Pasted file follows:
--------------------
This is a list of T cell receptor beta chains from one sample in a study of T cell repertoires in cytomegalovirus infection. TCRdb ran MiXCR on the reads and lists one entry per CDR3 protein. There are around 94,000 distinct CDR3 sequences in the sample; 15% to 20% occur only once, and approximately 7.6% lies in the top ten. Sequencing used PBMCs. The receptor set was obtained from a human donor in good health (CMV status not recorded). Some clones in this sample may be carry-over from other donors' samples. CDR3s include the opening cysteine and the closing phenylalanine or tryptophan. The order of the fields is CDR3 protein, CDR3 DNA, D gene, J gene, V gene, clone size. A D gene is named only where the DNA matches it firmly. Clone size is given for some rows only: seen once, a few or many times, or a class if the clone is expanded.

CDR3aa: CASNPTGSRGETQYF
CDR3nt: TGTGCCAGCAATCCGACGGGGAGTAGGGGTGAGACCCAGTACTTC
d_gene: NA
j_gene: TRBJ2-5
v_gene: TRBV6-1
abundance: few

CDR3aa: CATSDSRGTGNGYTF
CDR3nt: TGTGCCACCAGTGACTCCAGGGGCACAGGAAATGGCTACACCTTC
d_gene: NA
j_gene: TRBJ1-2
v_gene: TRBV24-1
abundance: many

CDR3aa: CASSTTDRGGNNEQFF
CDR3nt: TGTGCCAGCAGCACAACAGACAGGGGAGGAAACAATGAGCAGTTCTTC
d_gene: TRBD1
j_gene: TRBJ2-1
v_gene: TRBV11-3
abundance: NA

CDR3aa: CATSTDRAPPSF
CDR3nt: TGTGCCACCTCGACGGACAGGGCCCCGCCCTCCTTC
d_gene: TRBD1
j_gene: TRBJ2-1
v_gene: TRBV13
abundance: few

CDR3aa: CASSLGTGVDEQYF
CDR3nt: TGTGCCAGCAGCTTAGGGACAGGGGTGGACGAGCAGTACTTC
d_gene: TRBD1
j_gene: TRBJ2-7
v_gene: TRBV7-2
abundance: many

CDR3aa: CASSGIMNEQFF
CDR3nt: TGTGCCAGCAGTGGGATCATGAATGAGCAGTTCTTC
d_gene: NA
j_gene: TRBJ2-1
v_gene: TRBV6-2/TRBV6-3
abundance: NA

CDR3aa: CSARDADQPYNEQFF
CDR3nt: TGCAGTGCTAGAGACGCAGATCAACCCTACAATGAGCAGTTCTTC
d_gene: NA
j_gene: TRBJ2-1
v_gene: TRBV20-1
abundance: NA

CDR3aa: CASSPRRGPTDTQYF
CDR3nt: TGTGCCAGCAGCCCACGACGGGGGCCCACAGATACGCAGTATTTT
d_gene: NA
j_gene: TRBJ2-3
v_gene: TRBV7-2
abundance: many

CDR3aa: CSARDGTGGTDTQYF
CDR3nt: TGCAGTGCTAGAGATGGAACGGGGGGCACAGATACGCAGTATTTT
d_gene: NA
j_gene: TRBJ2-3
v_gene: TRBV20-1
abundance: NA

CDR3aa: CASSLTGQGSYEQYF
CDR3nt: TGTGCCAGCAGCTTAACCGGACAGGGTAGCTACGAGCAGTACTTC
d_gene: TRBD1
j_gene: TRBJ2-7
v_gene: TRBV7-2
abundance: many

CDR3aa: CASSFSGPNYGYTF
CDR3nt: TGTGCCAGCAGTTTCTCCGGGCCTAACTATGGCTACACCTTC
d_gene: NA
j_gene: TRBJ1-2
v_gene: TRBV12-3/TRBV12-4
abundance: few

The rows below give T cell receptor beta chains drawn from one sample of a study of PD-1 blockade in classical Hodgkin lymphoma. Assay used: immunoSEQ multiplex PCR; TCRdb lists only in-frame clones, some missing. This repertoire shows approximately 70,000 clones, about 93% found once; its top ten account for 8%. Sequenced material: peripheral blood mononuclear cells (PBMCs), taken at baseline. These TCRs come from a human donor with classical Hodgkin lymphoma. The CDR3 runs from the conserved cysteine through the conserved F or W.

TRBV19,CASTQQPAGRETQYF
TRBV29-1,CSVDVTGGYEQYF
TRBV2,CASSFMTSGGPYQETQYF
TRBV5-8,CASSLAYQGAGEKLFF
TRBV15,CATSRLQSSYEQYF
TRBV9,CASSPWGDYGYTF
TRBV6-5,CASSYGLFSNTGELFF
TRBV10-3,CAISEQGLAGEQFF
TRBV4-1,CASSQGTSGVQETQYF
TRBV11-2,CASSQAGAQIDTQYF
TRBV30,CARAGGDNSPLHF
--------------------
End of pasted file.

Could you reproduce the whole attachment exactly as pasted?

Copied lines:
This is a list of T cell receptor beta chains from one sample in a study of T cell repertoires in cytomegalovirus infection. TCRdb ran MiXCR on the reads and lists one entry per CDR3 protein. There are around 94,000 distinct CDR3 sequences in the sample; 15% to 20% occur only once, and approximately 7.6% lies in the top ten. Sequencing used PBMCs. The receptor set was obtained from a human donor in good health (CMV status not recorded). Some clones in this sample may be carry-over from other donors' samples. CDR3s include the opening cysteine and the closing phenylalanine or tryptophan. The order of the fields is CDR3 protein, CDR3 DNA, D gene, J gene, V gene, clone size. A D gene is named only where the DNA matches it firmly. Clone size is given for some rows only: seen once, a few or many times, or a class if the clone is expanded.

CDR3aa: CASNPTGSRGETQYF
CDR3nt: TGTGCCAGCAATCCGACGGGGAGTAGGGGTGAGACCCAGTACTTC
d_gene: NA
j_gene: TRBJ2-5
v_gene: TRBV6-1
abundance: few

CDR3aa: CATSDSRGTGNGYTF
CDR3nt: TGTGCCACCAGTGACTCCAGGGGCACAGGAAATGGCTACACCTTC
d_gene: NA
j_gene: TRBJ1-2
v_gene: TRBV24-1
abundance: many

CDR3aa: CASSTTDRGGNNEQFF
CDR3nt: TGTGCCAGCAGCACAACAGACAGGGGAGGAAACAATGAGCAGTTCTTC
d_gene: TRBD1
j_gene: TRBJ2-1
v_gene: TRBV11-3
abundance: NA

CDR3aa: CATSTDRAPPSF
CDR3nt: TGTGCCACCTCGACGGACAGGGCCCCGCCCTCCTTC
d_gene: TRBD1
j_gene: TRBJ2-1
v_gene: TRBV13
abundance: few

CDR3aa: CASSLGTGVDEQYF
CDR3nt: TGTGCCAGCAGCTTAGGGACAGGGGTGGACGAGCAGTACTTC
d_gene: TRBD1
j_gene: TRBJ2-7
v_gene: TRBV7-2
abundance: many

CDR3aa: CASSGIMNEQFF
CDR3nt: TGTGCCAGCAGTGGGATCATGAATGAGCAGTTCTTC
d_gene: NA
j_gene: TRBJ2-1
v_gene: TRBV6-2/TRBV6-3
abundance: NA

CDR3aa: CSARDADQPYNEQFF
CDR3nt: TGCAGTGCTAGAGACGCAGATCAACCCTACAATGAGCAGTTCTTC
d_gene: NA
j_gene: TRBJ2-1
v_gene: TRBV20-1
abundance: NA

CDR3aa: CASSPRRGPTDTQYF
CDR3nt: TGTGCCAGCAGCCCACGACGGGGGCCCACAGATACGCAGTATTTT
d_gene: NA
j_gene: TRBJ2-3
v_gene: TRBV7-2
abundance: many

CDR3aa: CSARDGTGGTDTQYF
CDR3nt: TGCAGTGCTAGAGATGGAACGGGGGGCACAGATACGCAGTATTTT
d_gene: NA
j_gene: TRBJ2-3
v_gene: TRBV20-1
abundance: NA

CDR3aa: CASSLTGQGSYEQYF
CDR3nt: TGTGCCAGCAGCTTAACCGGACAGGGTAGCTACGAGCAGTACTTC
d_gene: TRBD1
j_gene: TRBJ2-7
v_gene: TRBV7-2
abundance: many

CDR3aa: CASSFSGPNYGYTF
CDR3nt: TGTGCCAGCAGTTTCTCCGGGCCTAACTATGGCTACACCTTC
d_gene: NA
j_gene: TRBJ1-2
v_gene: TRBV12-3/TRBV12-4
abundance: few

The rows below give T cell receptor beta chains drawn from one sample of a study of PD-1 blockade in classical Hodgkin lymphoma. Assay used: immunoSEQ multiplex PCR; TCRdb lists only in-frame clones, some missing. This repertoire shows approximately 70,000 clones, about 93% found once; its top ten account for 8%. Sequenced material: peripheral blood mononuclear cells (PBMCs), taken at baseline. These TCRs come from a human donor with classical Hodgkin lymphoma. The CDR3 runs from the conserved cysteine through the conserved F or W.

TRBV19,CASTQQPAGRETQYF
TRBV29-1,CSVDVTGGYEQYF
TRBV2,CASSFMTSGGPYQETQYF
TRBV5-8,CASSLAYQGAGEKLFF
TRBV15,CATSRLQSSYEQYF
TRBV9,CASSPWGDYGYTF
TRBV6-5,CASSYGLFSNTGELFF
TRBV10-3,CAISEQGLAGEQFF
TRBV4-1,CASSQGTSGVQETQYF
TRBV11-2,CASSQAGAQIDTQYF
TRBV30,CARAGGDNSPLHF